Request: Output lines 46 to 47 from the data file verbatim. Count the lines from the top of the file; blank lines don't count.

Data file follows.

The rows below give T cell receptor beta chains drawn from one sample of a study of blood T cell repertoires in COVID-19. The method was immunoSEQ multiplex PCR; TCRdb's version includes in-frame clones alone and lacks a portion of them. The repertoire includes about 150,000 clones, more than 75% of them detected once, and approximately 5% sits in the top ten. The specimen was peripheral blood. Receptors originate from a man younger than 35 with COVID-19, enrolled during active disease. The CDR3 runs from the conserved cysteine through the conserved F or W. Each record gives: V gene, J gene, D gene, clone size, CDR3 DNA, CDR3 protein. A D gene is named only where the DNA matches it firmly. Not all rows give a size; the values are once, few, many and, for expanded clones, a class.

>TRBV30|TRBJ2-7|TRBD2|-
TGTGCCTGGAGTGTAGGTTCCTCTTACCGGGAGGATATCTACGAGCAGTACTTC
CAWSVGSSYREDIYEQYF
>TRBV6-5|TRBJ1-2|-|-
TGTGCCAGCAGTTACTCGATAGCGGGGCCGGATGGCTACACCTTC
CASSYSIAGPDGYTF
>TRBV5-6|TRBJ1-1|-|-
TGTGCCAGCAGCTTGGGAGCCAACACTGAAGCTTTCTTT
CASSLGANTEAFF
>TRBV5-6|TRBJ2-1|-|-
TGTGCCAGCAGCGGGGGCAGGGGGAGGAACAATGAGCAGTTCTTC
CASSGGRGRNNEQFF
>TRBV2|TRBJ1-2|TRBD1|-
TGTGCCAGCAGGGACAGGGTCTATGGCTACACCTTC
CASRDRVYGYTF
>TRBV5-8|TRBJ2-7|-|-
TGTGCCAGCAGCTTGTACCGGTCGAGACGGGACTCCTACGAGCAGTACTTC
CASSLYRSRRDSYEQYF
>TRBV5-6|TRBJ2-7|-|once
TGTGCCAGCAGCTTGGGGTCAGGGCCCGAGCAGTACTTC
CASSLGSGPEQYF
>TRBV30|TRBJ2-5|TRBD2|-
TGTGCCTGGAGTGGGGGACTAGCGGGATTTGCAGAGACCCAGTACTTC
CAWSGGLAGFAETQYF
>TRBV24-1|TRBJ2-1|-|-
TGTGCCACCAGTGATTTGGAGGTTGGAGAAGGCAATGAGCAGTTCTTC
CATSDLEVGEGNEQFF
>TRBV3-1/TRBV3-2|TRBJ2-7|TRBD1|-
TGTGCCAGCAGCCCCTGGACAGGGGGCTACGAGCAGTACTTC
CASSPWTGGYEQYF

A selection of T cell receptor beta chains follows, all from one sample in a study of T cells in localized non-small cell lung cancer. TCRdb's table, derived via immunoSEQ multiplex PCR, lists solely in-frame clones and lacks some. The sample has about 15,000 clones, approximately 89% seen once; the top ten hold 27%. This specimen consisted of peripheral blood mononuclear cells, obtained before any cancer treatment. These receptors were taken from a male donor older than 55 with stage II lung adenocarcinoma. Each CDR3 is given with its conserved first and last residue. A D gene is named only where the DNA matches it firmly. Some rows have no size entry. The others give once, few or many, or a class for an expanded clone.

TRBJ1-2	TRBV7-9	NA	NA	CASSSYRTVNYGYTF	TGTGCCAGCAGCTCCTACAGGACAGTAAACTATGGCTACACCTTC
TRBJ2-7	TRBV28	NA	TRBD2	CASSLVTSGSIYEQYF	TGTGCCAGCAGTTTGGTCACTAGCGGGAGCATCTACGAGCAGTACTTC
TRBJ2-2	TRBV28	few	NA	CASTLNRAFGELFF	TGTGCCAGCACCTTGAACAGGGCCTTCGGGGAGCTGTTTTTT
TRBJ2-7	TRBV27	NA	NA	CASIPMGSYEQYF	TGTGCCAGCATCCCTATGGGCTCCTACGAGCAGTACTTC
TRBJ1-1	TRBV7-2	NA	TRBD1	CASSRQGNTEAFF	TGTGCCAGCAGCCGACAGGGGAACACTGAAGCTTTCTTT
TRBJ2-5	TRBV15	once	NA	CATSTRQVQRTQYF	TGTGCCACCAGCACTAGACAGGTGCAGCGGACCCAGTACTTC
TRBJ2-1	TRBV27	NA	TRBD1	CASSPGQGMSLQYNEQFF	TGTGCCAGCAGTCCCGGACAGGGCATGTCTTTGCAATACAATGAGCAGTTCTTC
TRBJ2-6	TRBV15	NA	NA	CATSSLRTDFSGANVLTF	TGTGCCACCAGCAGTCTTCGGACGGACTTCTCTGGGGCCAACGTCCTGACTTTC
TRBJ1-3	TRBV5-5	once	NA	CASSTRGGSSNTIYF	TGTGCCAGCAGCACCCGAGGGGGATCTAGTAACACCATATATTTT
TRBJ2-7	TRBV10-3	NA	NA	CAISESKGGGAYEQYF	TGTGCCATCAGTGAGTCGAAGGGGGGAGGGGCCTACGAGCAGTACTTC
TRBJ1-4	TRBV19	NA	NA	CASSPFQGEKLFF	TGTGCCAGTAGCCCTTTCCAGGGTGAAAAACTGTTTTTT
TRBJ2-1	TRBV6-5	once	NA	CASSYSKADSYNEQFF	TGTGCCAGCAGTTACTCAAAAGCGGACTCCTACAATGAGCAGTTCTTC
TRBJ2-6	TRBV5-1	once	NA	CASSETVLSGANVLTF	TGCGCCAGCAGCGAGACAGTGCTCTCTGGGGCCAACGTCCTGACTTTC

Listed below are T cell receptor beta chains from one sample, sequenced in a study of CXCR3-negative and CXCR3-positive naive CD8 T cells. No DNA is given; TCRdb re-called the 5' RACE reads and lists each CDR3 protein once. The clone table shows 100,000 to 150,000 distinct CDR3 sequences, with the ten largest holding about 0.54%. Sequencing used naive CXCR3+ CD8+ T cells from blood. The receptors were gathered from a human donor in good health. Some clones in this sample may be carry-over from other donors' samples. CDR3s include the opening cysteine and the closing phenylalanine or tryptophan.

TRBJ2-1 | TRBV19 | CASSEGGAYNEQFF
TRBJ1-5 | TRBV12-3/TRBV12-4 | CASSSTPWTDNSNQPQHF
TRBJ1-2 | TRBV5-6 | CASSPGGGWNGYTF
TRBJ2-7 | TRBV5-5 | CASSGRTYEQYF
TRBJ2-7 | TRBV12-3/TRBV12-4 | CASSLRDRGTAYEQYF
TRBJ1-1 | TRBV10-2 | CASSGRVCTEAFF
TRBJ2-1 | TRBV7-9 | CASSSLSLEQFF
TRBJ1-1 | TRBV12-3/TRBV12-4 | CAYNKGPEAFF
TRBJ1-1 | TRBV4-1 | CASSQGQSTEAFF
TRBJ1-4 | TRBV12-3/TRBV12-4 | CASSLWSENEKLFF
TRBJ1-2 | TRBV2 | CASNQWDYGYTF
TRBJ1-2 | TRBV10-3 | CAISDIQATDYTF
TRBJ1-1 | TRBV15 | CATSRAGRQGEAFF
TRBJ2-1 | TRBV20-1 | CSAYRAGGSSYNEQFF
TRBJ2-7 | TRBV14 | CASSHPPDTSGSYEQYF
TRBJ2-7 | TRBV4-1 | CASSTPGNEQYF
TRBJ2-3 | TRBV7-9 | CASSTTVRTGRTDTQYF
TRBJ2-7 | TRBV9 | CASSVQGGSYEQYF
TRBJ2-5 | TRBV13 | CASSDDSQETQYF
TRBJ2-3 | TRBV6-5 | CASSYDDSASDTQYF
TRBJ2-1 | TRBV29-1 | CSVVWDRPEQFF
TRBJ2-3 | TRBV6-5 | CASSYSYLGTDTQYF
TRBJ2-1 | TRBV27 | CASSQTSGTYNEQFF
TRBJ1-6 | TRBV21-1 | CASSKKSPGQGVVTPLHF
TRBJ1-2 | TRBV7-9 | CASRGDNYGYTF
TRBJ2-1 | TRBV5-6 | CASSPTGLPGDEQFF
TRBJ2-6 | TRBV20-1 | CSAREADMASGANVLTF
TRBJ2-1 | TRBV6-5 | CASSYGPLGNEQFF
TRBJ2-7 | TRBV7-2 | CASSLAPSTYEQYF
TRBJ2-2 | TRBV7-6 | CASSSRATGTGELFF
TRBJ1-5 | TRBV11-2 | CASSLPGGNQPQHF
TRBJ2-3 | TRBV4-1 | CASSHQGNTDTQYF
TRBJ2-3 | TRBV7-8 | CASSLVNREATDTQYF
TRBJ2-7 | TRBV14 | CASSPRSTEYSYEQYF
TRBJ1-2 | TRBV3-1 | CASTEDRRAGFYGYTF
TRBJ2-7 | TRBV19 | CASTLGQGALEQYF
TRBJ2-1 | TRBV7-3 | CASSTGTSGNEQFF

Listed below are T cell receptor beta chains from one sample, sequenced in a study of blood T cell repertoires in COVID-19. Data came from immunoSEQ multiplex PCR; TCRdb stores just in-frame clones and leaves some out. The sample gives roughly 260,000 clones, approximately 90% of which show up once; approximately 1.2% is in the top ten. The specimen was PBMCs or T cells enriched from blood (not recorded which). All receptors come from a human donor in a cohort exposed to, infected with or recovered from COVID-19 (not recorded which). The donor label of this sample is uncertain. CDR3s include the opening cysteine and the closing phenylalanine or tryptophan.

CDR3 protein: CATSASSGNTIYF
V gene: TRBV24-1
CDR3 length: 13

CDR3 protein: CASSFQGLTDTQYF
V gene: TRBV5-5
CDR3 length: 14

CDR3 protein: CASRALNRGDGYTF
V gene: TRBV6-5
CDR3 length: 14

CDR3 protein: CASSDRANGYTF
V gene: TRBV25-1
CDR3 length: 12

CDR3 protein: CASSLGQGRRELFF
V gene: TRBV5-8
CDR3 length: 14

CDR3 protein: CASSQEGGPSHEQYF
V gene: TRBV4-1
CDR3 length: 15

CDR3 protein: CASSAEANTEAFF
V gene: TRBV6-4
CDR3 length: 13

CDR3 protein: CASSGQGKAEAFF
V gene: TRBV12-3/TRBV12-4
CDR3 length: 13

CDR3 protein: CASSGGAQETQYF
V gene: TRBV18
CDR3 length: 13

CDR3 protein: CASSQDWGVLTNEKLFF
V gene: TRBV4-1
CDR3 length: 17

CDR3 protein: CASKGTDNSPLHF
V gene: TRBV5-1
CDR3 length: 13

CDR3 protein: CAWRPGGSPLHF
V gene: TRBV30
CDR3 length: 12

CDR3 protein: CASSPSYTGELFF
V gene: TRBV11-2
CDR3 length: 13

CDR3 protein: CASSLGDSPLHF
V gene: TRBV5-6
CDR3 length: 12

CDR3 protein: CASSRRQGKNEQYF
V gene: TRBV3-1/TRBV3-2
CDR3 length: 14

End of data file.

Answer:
Listed below are T cell receptor beta chains from one sample, sequenced in a study of CXCR3-negative and CXCR3-positive naive CD8 T cells. No DNA is given; TCRdb re-called the 5' RACE reads and lists each CDR3 protein once. The clone table shows 100,000 to 150,000 distinct CDR3 sequences, with the ten largest holding about 0.54%. Sequencing used naive CXCR3+ CD8+ T cells from blood. The receptors were gathered from a human donor in good health. Some clones in this sample may be carry-over from other donors' samples. CDR3s include the opening cysteine and the closing phenylalanine or tryptophan.

TRBJ2-1 | TRBV19 | CASSEGGAYNEQFF